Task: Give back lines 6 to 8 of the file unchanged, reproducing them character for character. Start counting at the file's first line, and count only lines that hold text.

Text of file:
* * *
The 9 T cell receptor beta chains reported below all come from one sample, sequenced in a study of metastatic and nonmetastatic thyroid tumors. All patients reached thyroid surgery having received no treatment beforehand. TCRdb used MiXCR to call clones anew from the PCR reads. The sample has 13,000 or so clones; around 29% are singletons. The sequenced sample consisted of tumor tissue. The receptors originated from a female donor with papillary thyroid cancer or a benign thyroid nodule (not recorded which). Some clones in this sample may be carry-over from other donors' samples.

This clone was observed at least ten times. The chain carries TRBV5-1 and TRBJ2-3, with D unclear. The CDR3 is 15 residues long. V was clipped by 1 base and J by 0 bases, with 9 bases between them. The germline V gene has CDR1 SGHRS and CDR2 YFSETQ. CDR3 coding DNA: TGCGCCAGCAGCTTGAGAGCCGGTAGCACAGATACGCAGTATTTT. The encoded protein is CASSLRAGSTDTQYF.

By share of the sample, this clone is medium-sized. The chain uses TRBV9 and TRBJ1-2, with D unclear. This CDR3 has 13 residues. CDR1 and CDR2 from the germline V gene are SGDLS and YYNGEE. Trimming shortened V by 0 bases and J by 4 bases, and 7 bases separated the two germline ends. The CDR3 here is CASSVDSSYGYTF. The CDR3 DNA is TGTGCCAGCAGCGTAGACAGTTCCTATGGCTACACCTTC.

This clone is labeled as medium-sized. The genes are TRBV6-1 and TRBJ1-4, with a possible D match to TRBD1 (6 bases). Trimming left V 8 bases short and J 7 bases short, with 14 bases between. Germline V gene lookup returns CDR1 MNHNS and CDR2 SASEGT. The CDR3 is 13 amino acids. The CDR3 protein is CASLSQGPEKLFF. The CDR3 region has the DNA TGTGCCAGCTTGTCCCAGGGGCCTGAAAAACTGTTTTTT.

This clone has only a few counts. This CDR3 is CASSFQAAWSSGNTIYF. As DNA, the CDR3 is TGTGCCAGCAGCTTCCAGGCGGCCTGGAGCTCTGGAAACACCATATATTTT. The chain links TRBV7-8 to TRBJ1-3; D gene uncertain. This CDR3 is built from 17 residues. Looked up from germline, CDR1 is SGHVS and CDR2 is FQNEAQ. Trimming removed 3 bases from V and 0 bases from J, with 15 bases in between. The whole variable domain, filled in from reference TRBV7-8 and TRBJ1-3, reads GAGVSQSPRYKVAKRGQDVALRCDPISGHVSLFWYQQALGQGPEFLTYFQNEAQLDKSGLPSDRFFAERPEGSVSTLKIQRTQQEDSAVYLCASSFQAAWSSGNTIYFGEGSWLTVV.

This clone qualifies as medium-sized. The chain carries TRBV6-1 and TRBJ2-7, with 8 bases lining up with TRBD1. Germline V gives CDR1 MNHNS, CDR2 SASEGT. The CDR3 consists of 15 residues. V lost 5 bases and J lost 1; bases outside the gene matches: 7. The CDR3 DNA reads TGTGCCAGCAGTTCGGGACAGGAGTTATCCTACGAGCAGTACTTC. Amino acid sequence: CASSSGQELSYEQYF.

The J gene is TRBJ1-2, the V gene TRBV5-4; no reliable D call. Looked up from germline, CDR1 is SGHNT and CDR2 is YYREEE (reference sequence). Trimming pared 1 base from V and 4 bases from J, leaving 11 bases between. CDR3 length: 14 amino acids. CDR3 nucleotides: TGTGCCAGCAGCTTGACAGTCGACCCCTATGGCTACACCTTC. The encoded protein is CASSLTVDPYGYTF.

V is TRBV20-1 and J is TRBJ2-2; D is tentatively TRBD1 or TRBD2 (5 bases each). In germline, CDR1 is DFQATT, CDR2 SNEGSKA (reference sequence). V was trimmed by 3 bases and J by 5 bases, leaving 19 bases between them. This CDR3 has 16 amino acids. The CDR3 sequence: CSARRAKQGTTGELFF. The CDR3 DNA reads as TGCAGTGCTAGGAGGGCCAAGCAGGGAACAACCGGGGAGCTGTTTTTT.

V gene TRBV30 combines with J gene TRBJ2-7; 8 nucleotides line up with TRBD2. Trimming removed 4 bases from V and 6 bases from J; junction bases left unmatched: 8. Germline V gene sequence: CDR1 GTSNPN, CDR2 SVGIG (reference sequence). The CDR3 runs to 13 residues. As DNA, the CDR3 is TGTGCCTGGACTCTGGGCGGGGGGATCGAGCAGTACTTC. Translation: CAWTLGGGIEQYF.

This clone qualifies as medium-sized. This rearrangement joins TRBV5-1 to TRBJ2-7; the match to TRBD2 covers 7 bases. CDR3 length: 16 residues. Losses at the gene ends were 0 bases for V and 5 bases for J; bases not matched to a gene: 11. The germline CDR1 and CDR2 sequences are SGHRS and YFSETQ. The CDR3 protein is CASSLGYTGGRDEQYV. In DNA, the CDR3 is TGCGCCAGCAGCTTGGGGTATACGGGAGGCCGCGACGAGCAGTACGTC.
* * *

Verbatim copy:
This clone qualifies as medium-sized. The chain carries TRBV6-1 and TRBJ2-7, with 8 bases lining up with TRBD1. Germline V gives CDR1 MNHNS, CDR2 SASEGT. The CDR3 consists of 15 residues. V lost 5 bases and J lost 1; bases outside the gene matches: 7. The CDR3 DNA reads TGTGCCAGCAGTTCGGGACAGGAGTTATCCTACGAGCAGTACTTC. Amino acid sequence: CASSSGQELSYEQYF.

The J gene is TRBJ1-2, the V gene TRBV5-4; no reliable D call. Looked up from germline, CDR1 is SGHNT and CDR2 is YYREEE (reference sequence). Trimming pared 1 base from V and 4 bases from J, leaving 11 bases between. CDR3 length: 14 amino acids. CDR3 nucleotides: TGTGCCAGCAGCTTGACAGTCGACCCCTATGGCTACACCTTC. The encoded protein is CASSLTVDPYGYTF.

V is TRBV20-1 and J is TRBJ2-2; D is tentatively TRBD1 or TRBD2 (5 bases each). In germline, CDR1 is DFQATT, CDR2 SNEGSKA (reference sequence). V was trimmed by 3 bases and J by 5 bases, leaving 19 bases between them. This CDR3 has 16 amino acids. The CDR3 sequence: CSARRAKQGTTGELFF. The CDR3 DNA reads as TGCAGTGCTAGGAGGGCCAAGCAGGGAACAACCGGGGAGCTGTTTTTT.